Raeldor

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About Raeldor

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  1. Oh, and also the error sum from the network seems to go down AND up during training. That can't be right, right? Surely if it's adjusting using an error adjustment factor, it must always go up?
  2. Hi All, I've been trying to adapt the code to make it compatible with more than one hidden layer, but I think on P306 after the line '// and now we calculate the error', after calculating the error it should then assign the error value to the neuron, should it not? My network is kind-of functioning, but behaving a little oddly. The adapted code looks like below if anyone would care to have a look and see if they can spot anything odd. Thanks Rael [code] -(bool)trainNetworkOnceWithInputSet2:(double*)inInputSet ofSize:(int)inSetSize andOutputSet:(double*)inOutputSet { // cumulative error for training set errorSum = 0.0f; // run each input pattern through the network, get outputs, calculate error and adjust weights for (int s=0; s < inSetSize; s++) { // first run input pattern and get outputs double *outputs = [self updateWithInputs:&inInputSet[s*inputCount]]; // save layers for readability NeuronLayer *outputLayer = [layers objectAtIndex:hiddenLayerCount]; // for each output neuron, calculate the error and adjust the weights for (int o=0; o < outputCount; o++) { // first calculate the error value double err = (inOutputSet[s*outputCount+o] - outputs[o]) * outputs[o] * (1.0f - outputs[o]); // update the error total (when this becomes lower than threshold, training is success) errorSum += (inOutputSet[s*outputCount+o] - outputs[o]) * (inOutputSet[s*outputCount+o] - outputs[o]); // keep a record of the error value Neuron *thisOutputNeuron = [outputLayer.neurons objectAtIndex:o]; thisOutputNeuron.errorValue = err; // for each weight for this output neuron except the bias int hiddenNeuronIndex = 0; NeuronLayer *hiddenLayer = [layers objectAtIndex:hiddenLayerCount-1]; for (int w=0; w < neuronsPerHiddenLayer; w++) { // calculate the new weight based on the backprop rules Neuron *thisHiddenNeuron = [hiddenLayer.neurons objectAtIndex:hiddenNeuronIndex]; thisOutputNeuron.weights[w] += err * learningRate * thisHiddenNeuron.activation; // go to next weight and next hidden neuron hiddenNeuronIndex++; } // also adust the bias thisOutputNeuron.weights[neuronsPerHiddenLayer] += err * learningRate * bias; } // loop through hidden layers for (int h=hiddenLayerCount-1; h >= 0; h--) { // get this hidden layer NeuronLayer *hiddenLayer = [layers objectAtIndex:h]; NeuronLayer *layerAbove = [layers objectAtIndex:h+1]; // for each neuron in the hidden layer, calc and adjust the weights for (int n=0; n < neuronsPerHiddenLayer; n++) { double err = 0; // to calculate the error for this neuron we need to loop through the output neurons and sum the errors * weights int myOutputCount = (h+1 == hiddenLayerCount ? outputCount : neuronsPerHiddenLayer); for (int o=0; o < myOutputCount; o++) { Neuron *thisOutputNeuron = [layerAbove.neurons objectAtIndex:o]; err += thisOutputNeuron.errorValue * thisOutputNeuron.weights[n]; } // now we can calculate the error Neuron *thisHiddenNeuron = [hiddenLayer.neurons objectAtIndex:n]; err *= thisHiddenNeuron.activation * (1.0f - thisHiddenNeuron.activation); // save error value to this hidden neuron thisHiddenNeuron.errorValue = err; // for each weight in this neuron (hidden) calculate the new weight based on the error signal and learning rate int myInputCount = (h == 0 ? inputCount : neuronsPerHiddenLayer); for (int w=0; w < myInputCount; w++) { if (h == 0) thisHiddenNeuron.weights[w] += err * learningRate * inInputSet[s*inputCount+w]; else { NeuronLayer *layerBelow = [layers objectAtIndex:h-1]; Neuron *inputNeuron = [layerBelow.neurons objectAtIndex:w]; thisHiddenNeuron.weights[w] += err * learningRate * inputNeuron.activation; } } // calculate the bias thisHiddenNeuron.weights[myInputCount] += err * learningRate * bias; } } // free outputs array free(outputs); } // make error sum not dependent on set size or output count errorSum /= (float)inSetSize*(float)outputCount; // all went ok return YES; }[/code]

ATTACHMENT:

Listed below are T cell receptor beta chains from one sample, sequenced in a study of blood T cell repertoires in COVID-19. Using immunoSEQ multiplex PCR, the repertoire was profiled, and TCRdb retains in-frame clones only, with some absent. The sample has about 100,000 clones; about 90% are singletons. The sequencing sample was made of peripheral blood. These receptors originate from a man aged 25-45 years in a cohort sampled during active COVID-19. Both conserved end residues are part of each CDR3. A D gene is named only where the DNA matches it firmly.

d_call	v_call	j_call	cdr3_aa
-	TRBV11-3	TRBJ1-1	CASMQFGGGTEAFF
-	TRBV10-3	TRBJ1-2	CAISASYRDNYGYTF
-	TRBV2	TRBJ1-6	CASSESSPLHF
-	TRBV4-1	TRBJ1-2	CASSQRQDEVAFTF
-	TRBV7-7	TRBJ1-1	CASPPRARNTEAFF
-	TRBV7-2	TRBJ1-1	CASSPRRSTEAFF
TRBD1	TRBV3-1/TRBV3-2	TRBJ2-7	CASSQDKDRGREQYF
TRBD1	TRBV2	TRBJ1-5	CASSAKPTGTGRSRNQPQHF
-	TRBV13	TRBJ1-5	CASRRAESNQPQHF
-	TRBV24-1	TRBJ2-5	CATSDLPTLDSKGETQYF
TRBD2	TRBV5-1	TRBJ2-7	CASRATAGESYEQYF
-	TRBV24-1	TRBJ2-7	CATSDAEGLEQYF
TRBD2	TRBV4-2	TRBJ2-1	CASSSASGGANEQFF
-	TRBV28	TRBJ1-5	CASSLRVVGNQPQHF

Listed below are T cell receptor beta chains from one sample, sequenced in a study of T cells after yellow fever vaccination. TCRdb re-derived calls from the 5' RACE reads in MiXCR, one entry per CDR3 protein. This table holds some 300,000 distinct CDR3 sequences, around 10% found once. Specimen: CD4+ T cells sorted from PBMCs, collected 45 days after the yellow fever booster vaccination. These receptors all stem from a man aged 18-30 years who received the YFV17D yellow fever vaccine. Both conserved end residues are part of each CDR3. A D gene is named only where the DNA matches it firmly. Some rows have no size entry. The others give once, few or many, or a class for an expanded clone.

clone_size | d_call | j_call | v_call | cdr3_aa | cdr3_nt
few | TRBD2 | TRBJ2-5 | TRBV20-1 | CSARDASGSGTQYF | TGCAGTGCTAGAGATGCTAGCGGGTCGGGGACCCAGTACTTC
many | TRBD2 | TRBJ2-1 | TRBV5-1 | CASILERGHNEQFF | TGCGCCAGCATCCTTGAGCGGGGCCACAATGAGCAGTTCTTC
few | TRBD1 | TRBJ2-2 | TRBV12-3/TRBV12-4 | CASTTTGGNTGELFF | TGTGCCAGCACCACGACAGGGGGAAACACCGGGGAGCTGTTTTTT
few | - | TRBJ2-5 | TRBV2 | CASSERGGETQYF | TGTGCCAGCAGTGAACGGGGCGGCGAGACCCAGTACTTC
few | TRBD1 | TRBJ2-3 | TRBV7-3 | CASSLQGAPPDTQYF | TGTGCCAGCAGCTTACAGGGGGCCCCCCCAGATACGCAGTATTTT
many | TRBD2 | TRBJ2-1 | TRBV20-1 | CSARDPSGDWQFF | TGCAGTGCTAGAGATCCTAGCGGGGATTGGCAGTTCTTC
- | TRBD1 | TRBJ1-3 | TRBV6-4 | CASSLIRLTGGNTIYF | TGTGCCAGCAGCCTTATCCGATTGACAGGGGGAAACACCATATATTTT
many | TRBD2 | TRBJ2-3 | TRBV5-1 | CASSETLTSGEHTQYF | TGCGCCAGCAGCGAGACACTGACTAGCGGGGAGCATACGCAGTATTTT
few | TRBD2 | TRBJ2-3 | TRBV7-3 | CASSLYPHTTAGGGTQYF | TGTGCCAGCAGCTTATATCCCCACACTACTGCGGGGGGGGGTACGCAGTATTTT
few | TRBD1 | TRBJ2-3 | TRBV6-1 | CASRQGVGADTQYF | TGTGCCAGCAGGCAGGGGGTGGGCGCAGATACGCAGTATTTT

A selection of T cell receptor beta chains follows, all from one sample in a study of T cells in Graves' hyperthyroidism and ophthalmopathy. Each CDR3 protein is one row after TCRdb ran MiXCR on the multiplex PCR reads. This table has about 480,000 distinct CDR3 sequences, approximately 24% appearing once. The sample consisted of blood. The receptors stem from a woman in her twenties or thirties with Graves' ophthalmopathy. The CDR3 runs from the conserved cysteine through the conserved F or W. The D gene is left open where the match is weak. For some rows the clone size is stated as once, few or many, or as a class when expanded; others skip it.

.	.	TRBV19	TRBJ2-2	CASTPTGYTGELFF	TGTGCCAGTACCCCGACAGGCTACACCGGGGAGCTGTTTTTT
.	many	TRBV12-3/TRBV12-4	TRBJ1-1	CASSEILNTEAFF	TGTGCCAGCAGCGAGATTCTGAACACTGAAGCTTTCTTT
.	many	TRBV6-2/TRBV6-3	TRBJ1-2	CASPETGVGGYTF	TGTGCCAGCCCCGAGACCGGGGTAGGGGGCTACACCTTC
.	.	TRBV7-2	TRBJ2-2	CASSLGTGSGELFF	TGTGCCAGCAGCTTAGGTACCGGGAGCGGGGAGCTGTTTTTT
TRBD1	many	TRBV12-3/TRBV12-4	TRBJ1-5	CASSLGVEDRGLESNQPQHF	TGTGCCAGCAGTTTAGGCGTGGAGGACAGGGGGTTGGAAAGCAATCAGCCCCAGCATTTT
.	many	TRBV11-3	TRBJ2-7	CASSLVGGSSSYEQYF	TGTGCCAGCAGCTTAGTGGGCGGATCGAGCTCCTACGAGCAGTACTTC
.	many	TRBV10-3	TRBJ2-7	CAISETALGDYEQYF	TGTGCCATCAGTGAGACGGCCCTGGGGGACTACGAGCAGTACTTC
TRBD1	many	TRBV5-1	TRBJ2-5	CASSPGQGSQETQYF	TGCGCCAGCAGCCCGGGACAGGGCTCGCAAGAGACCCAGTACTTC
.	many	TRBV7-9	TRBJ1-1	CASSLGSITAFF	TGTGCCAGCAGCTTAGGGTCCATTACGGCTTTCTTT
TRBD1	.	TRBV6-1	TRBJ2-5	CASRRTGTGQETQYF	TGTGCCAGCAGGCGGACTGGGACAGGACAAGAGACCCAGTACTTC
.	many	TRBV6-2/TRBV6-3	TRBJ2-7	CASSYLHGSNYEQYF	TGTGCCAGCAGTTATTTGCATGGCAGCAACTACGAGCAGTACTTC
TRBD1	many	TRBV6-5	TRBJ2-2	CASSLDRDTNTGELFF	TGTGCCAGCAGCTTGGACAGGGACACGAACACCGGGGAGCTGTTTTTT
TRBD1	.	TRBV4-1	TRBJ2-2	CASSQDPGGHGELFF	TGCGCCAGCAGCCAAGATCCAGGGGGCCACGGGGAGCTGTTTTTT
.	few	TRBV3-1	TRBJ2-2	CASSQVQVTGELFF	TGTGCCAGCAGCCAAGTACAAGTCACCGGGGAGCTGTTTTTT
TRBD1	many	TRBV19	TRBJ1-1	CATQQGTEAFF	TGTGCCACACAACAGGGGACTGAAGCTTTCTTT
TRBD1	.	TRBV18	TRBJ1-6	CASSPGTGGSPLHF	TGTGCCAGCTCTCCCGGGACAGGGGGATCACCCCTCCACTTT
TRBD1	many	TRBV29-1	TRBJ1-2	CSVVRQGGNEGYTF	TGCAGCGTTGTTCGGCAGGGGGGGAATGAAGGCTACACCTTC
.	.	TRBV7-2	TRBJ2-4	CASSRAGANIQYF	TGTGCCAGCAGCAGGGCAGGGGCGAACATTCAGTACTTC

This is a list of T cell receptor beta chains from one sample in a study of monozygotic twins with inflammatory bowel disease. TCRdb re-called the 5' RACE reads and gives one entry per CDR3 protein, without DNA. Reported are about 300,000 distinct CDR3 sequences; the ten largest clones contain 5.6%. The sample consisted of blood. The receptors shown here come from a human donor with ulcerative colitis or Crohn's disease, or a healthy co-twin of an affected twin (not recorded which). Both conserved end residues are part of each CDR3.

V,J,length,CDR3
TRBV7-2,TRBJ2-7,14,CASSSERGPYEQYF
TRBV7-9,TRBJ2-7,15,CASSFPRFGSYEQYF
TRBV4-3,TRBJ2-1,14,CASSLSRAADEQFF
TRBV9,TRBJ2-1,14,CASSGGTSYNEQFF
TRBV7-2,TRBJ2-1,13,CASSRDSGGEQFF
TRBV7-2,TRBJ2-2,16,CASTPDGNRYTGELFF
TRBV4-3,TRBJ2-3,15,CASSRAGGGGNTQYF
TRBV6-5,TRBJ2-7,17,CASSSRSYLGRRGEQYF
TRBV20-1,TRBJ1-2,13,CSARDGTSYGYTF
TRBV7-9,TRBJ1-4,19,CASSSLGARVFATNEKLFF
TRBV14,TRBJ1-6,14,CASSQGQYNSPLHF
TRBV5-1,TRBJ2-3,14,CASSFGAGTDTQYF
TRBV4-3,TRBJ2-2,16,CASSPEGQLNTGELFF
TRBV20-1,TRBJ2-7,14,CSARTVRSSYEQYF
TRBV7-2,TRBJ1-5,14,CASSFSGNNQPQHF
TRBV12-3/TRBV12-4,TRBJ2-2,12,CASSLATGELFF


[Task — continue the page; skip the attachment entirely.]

3. Oh, and interestingly, if I 'normalize' the inputs to make them fit the range 0 to 1 closer, the network seems to function better. So, I'm wondering more specifically why doesn't the network pick up on the finer details? Is it more a question of increasing the training until the error rate drops lower? Thanks Ray
  4. Hi All, I've code up a network identical to that in the 'AI techniques for game programming' book chapter 9, which is a supervised training network with a single hidden layer. I tested it using the XOR problem which works fine, but when I increase the inputs and outputs and try and train it on data that's a little more 'subtle' it doesn't function too well. When I say 'subtle', what I mean is that instead of 1's and 0's as input I have floating values between 1 and 0, but the differences between the training sets for any one input usually involve changes of maybe 0.1 in value. The outputs (of which there are 10) are either 1 or 0 and only one of them is '1' for any one training set (a classification problem). I guess my first question is, should this type of network suit itself well to such data, or is it only really designed to accept 1 and 0 as inputs? Thanks Ray
  5. Quick Math Angle From Vectors Question

    That's awesome, thank you. It looks a lot more elegant than my code! :P. I'll give it a shot and then try and break it down and see how it's working from a geometry point of view. OOI, what would be your preferred method of storage for rotations? Quaternions? Thanks Rael
  6. Quick Math Angle From Vectors Question

    Yes, you are right on the money with your assumptions. As for why I chose euler angles, well I guess because it's easier to visualize when debugging. Also, yes I do not really have camera roll ability (at least not yet). I am not familiar with cartesian-to-spherical coordinate conversion. It sounds like it somehow treats the co-ordinate as a point on a sphere? I would love some more information on this if you have it. Thanks!